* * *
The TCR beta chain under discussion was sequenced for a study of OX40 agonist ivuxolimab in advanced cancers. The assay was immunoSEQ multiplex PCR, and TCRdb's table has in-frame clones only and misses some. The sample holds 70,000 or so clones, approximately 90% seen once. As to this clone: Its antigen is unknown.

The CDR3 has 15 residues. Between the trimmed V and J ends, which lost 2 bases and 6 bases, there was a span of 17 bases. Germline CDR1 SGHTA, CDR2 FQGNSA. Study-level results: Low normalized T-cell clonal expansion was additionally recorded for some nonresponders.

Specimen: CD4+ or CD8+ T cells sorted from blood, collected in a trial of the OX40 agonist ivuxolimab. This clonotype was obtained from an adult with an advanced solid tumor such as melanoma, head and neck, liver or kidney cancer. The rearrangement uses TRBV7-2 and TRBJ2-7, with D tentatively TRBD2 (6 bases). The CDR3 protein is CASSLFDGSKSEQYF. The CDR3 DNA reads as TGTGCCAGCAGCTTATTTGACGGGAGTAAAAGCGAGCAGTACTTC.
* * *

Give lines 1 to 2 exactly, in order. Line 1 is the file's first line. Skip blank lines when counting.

The TCR beta chain under discussion was sequenced for a study of OX40 agonist ivuxolimab in advanced cancers. The assay was immunoSEQ multiplex PCR, and TCRdb's table has in-frame clones only and misses some. The sample holds 70,000 or so clones, approximately 90% seen once. As to this clone: Its antigen is unknown.

The CDR3 has 15 residues. Between the trimmed V and J ends, which lost 2 bases and 6 bases, there was a span of 17 bases. Germline CDR1 SGHTA, CDR2 FQGNSA. Study-level results: Low normalized T-cell clonal expansion was additionally recorded for some nonresponders.